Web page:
I’ve had several conversations with different people recently about the ongoing sexual harassment allegations that are now part of our daily news feeds. What surprised me the most was that many that I’ve spoken to are keenly aware of commonly reported violations as sexual harassment – touching, kissing, etc., but there were quite a few who didn’t know that other behaviors could be considered harassment and get them in deep trouble. Hopefully your employer has dusted off their sexual harassment policies to make updates and implemented training because this is a hot topic that isn’t going to cool down any time soon. If your HR department has decided to stay away from the topic for the foreseeable future, allow me to drop some knowledge and educate someone so that they’re aware and not end up in the news, grapevine, or water cooler chat like other accusers.
The textbook definition of sexual harassment is any unwelcome sexual advance, request for sexual favors, and other verbal or physical conduct of a sexual nature. Two types of sexual harassment are recognized by the federal law: quid pro quo and hostile work environment. Quid pro quo or “this for that” happens when someone offers you something in exchange for something else. For example, a manager could say that s/he will promote you to a higher position if you go out with him/her – you will get this promotion for that date. A hostile work environment exists once you’re uncomfortable or the workplace has become difficult because of frequent unwanted advances, comments, or requests.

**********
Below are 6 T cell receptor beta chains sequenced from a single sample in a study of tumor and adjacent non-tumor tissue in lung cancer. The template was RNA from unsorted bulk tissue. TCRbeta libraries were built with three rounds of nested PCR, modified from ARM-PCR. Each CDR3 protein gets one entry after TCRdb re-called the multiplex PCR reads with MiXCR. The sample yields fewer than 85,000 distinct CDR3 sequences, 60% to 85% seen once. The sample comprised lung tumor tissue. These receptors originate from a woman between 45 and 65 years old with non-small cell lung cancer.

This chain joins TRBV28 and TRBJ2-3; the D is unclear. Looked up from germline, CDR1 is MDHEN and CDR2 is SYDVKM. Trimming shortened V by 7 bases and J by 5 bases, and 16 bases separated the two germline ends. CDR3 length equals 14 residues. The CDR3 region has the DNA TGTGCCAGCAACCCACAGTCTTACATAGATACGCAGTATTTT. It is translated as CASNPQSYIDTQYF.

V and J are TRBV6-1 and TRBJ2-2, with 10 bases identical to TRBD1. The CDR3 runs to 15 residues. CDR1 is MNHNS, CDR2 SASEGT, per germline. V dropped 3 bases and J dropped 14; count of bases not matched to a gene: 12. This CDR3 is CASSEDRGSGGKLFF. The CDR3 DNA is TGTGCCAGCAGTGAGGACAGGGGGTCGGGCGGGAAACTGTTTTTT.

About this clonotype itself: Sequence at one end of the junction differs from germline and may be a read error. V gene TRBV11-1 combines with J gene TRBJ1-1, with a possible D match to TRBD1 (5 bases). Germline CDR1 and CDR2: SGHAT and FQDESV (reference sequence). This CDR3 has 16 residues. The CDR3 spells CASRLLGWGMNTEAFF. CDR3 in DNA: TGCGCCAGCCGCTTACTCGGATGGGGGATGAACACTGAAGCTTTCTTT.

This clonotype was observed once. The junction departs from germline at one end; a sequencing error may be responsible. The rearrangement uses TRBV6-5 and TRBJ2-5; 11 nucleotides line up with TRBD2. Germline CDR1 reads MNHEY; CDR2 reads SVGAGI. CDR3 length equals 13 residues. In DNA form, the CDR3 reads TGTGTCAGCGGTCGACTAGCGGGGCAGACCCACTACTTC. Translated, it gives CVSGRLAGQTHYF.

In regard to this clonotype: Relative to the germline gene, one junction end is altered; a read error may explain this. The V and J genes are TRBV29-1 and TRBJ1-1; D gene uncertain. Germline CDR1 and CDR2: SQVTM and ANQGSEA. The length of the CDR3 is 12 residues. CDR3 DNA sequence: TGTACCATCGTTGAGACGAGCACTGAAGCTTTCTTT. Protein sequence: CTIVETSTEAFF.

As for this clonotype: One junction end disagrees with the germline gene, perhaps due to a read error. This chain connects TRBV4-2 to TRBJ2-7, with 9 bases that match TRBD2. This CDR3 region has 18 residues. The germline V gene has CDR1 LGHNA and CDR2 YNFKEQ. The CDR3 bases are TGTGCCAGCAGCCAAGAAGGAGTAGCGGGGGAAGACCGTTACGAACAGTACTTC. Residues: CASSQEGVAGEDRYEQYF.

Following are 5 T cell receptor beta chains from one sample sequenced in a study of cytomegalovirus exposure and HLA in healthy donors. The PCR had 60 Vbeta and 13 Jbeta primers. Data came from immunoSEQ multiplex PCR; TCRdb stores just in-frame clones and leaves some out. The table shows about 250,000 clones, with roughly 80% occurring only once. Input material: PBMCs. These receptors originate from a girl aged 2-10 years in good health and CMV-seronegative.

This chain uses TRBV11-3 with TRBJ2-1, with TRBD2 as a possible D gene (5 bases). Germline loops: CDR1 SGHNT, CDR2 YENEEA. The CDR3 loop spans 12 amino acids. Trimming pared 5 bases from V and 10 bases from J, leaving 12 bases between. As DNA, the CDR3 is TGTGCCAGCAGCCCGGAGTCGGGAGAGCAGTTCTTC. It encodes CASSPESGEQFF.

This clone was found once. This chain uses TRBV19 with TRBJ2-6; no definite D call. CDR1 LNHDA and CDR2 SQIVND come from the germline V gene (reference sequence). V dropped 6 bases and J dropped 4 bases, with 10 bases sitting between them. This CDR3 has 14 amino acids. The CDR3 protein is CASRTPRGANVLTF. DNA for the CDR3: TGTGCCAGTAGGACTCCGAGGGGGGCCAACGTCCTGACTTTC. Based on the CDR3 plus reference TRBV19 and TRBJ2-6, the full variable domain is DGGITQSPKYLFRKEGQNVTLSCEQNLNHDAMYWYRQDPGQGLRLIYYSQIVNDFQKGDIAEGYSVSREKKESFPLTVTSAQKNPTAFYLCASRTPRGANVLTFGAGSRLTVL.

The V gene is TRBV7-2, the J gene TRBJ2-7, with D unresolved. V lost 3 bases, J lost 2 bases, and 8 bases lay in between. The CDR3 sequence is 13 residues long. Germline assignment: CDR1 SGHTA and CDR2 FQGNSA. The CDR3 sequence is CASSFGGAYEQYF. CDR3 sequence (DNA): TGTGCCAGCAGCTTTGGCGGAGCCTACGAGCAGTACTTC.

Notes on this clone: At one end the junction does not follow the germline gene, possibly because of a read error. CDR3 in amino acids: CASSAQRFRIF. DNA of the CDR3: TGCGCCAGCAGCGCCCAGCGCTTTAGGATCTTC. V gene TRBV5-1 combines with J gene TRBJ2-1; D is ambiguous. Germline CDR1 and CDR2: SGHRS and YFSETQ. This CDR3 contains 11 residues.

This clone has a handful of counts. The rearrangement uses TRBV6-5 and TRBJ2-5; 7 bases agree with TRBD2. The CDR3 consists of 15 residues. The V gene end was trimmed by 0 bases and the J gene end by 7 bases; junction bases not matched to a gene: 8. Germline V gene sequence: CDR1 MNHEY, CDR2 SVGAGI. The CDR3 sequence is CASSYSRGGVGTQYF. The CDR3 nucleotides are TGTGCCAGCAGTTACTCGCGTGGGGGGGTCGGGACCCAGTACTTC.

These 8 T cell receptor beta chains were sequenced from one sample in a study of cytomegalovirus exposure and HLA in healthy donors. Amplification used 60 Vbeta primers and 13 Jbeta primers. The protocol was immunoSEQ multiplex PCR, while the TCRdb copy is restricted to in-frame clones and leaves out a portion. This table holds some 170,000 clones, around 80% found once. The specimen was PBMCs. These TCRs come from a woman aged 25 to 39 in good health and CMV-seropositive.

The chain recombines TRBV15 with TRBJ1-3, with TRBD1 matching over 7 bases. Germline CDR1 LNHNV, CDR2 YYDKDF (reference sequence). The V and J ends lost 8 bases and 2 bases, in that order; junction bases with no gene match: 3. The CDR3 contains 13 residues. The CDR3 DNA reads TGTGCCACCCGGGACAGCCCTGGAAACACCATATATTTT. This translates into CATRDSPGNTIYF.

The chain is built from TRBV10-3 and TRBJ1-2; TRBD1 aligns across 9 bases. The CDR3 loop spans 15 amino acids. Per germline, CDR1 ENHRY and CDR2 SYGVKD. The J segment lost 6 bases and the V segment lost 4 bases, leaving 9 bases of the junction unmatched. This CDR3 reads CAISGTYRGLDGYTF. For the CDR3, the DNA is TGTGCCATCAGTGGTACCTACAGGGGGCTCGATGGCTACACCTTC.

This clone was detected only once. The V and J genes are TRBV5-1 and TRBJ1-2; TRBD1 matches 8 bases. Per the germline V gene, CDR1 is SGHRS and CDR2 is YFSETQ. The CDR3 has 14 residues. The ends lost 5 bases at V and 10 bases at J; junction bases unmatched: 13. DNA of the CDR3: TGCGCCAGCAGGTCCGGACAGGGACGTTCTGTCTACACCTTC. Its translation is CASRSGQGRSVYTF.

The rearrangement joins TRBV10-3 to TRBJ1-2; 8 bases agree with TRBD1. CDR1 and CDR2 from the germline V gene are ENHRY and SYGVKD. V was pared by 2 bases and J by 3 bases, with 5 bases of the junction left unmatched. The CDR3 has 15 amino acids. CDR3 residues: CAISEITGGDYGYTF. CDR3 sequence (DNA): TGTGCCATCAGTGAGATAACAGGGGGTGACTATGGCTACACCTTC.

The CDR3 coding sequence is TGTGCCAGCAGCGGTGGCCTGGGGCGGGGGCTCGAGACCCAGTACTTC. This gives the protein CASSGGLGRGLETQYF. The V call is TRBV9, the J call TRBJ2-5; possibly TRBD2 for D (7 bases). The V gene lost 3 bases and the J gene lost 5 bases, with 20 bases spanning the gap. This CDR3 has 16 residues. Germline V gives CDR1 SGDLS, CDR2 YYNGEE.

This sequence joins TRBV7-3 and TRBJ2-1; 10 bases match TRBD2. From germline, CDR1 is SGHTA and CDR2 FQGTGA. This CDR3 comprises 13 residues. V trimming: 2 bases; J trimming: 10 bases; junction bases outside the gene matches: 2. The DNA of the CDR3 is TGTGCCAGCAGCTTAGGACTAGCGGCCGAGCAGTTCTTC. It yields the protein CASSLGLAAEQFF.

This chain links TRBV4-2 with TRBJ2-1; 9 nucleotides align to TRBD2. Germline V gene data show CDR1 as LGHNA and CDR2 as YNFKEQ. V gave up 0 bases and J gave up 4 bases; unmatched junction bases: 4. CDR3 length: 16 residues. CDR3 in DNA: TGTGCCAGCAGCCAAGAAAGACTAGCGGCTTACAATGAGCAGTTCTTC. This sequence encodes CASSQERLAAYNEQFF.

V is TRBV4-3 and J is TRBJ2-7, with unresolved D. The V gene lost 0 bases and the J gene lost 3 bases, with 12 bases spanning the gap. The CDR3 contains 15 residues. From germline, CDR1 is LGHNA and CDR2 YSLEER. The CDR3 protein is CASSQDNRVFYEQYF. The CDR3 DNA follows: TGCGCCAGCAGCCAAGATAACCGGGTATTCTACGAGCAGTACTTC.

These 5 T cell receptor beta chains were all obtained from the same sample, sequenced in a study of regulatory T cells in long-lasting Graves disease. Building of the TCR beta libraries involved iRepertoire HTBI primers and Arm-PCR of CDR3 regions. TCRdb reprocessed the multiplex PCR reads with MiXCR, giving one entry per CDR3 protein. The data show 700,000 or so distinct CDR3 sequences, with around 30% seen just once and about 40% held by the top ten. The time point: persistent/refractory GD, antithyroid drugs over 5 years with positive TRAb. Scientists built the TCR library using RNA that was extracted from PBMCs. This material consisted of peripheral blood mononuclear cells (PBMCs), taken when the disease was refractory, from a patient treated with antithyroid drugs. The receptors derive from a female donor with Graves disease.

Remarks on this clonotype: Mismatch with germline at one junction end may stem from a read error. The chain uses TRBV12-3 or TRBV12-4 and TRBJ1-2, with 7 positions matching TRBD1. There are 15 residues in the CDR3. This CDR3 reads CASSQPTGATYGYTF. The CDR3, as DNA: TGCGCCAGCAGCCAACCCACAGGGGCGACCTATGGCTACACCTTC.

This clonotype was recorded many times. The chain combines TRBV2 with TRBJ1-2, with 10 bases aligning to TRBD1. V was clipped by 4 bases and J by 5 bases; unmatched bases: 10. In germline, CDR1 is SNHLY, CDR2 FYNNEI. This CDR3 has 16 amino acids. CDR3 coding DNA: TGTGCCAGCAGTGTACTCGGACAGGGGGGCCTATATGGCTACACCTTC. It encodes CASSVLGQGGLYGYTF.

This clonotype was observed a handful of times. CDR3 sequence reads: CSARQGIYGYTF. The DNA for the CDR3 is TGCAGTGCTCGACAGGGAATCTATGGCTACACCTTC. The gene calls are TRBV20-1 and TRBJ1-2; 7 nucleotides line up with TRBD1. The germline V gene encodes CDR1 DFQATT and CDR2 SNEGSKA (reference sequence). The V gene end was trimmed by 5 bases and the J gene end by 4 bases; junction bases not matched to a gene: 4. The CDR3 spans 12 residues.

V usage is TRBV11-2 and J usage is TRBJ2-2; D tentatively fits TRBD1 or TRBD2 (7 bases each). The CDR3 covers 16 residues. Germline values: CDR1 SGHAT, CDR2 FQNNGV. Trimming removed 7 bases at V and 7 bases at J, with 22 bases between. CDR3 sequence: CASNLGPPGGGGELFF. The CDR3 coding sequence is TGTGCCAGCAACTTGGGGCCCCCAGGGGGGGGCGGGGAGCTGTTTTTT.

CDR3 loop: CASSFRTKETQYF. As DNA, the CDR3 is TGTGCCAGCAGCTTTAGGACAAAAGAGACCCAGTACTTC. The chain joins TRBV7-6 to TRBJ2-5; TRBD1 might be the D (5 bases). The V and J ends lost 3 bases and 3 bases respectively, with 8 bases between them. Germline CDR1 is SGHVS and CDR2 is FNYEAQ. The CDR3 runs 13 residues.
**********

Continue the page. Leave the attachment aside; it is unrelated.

You probably also didn’t know that harassment doesn’t have to be physical. A coworker could hang up a picture of Halle Berry as the crackhead from Jungle Fever and someone could file a sexual harassment grievance. If it causes someone to feel offended or the behaviors are unwanted, then you’re flirting (no pun intended) with being accused of sexual harassment. Offenses can be written, verbal, or visual. Some examples include:
• Staring at someone
• Following someone
• Looking a person up and down
• Asking about a person’s sexual orientation or gender identity
If you’re guilty of any these behaviors in the workplace or any behavior remotely close to what’s listed then I highly recommend that you stop immediately, ask whomever you need to ask for forgiveness, atone for your sins, speak to someone in your HR department, or seek legal advice – whatever you need to do because victims are finally finding the courage to speak out. Every day someone comes forward to share their story, and careers for the accused are severely damaged. If you have experienced any of these behaviors at work then you should first tell the harasser to stop. Speak with your HR department or submit an inquiry online with the Equal Employment Opportunity Commission (EEOC).
I trust that this information is helpful to someone. You may find more information about sexual harassment at https://www.eeoc.gov/eeoc/publications/fs-sex.cfm. I’d like to hear your thoughts or additional resources to share with someone who may have experienced sexual harassment. Share this with anyone who may need a quick in-service training.
As always, thanks for stopping by!